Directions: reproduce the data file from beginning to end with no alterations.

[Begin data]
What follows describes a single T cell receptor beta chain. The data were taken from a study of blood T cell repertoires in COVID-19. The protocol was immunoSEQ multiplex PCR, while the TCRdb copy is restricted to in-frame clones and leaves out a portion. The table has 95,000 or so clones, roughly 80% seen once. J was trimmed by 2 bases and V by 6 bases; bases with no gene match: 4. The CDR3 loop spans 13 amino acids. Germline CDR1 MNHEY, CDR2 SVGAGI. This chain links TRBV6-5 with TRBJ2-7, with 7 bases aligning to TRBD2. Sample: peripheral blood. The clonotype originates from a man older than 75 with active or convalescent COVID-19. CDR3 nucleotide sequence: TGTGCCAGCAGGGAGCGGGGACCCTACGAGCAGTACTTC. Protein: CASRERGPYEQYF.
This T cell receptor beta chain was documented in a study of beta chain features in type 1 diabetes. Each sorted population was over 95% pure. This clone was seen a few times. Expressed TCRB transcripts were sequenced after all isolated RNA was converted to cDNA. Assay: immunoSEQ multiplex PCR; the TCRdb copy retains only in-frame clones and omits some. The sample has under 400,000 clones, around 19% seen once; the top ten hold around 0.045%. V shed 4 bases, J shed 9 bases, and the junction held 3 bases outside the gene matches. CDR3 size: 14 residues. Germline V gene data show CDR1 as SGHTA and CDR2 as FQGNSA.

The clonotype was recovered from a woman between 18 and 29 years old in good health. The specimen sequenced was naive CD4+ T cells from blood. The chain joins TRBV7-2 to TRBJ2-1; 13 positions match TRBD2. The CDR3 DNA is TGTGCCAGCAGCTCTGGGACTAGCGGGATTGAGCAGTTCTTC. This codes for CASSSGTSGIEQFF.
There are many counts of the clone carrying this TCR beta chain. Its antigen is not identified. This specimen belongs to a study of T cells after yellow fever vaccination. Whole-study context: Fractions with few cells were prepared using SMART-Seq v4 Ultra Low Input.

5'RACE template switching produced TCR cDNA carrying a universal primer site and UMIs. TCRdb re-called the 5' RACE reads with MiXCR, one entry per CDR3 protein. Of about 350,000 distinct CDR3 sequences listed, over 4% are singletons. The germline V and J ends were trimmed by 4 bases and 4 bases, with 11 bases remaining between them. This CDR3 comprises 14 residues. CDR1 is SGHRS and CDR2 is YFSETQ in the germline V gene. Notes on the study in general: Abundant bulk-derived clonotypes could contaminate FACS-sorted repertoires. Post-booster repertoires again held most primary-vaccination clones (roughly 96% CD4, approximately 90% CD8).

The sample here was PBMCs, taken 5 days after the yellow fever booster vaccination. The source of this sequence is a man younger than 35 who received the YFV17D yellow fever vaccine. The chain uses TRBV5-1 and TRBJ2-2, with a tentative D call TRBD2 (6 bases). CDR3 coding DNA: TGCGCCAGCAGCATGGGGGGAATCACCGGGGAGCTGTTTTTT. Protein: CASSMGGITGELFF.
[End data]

What follows describes a single T cell receptor beta chain. The data were taken from a study of blood T cell repertoires in COVID-19. The protocol was immunoSEQ multiplex PCR, while the TCRdb copy is restricted to in-frame clones and leaves out a portion. The table has 95,000 or so clones, roughly 80% seen once. J was trimmed by 2 bases and V by 6 bases; bases with no gene match: 4. The CDR3 loop spans 13 amino acids. Germline CDR1 MNHEY, CDR2 SVGAGI. This chain links TRBV6-5 with TRBJ2-7, with 7 bases aligning to TRBD2. Sample: peripheral blood. The clonotype originates from a man older than 75 with active or convalescent COVID-19. CDR3 nucleotide sequence: TGTGCCAGCAGGGAGCGGGGACCCTACGAGCAGTACTTC. Protein: CASRERGPYEQYF.
This T cell receptor beta chain was documented in a study of beta chain features in type 1 diabetes. Each sorted population was over 95% pure. This clone was seen a few times. Expressed TCRB transcripts were sequenced after all isolated RNA was converted to cDNA. Assay: immunoSEQ multiplex PCR; the TCRdb copy retains only in-frame clones and omits some. The sample has under 400,000 clones, around 19% seen once; the top ten hold around 0.045%. V shed 4 bases, J shed 9 bases, and the junction held 3 bases outside the gene matches. CDR3 size: 14 residues. Germline V gene data show CDR1 as SGHTA and CDR2 as FQGNSA.

The clonotype was recovered from a woman between 18 and 29 years old in good health. The specimen sequenced was naive CD4+ T cells from blood. The chain joins TRBV7-2 to TRBJ2-1; 13 positions match TRBD2. The CDR3 DNA is TGTGCCAGCAGCTCTGGGACTAGCGGGATTGAGCAGTTCTTC. This codes for CASSSGTSGIEQFF.
There are many counts of the clone carrying this TCR beta chain. Its antigen is not identified. This specimen belongs to a study of T cells after yellow fever vaccination. Whole-study context: Fractions with few cells were prepared using SMART-Seq v4 Ultra Low Input.

5'RACE template switching produced TCR cDNA carrying a universal primer site and UMIs. TCRdb re-called the 5' RACE reads with MiXCR, one entry per CDR3 protein. Of about 350,000 distinct CDR3 sequences listed, over 4% are singletons. The germline V and J ends were trimmed by 4 bases and 4 bases, with 11 bases remaining between them. This CDR3 comprises 14 residues. CDR1 is SGHRS and CDR2 is YFSETQ in the germline V gene. Notes on the study in general: Abundant bulk-derived clonotypes could contaminate FACS-sorted repertoires. Post-booster repertoires again held most primary-vaccination clones (roughly 96% CD4, approximately 90% CD8).

The sample here was PBMCs, taken 5 days after the yellow fever booster vaccination. The source of this sequence is a man younger than 35 who received the YFV17D yellow fever vaccine. The chain uses TRBV5-1 and TRBJ2-2, with a tentative D call TRBD2 (6 bases). CDR3 coding DNA: TGCGCCAGCAGCATGGGGGGAATCACCGGGGAGCTGTTTTTT. Protein: CASSMGGITGELFF.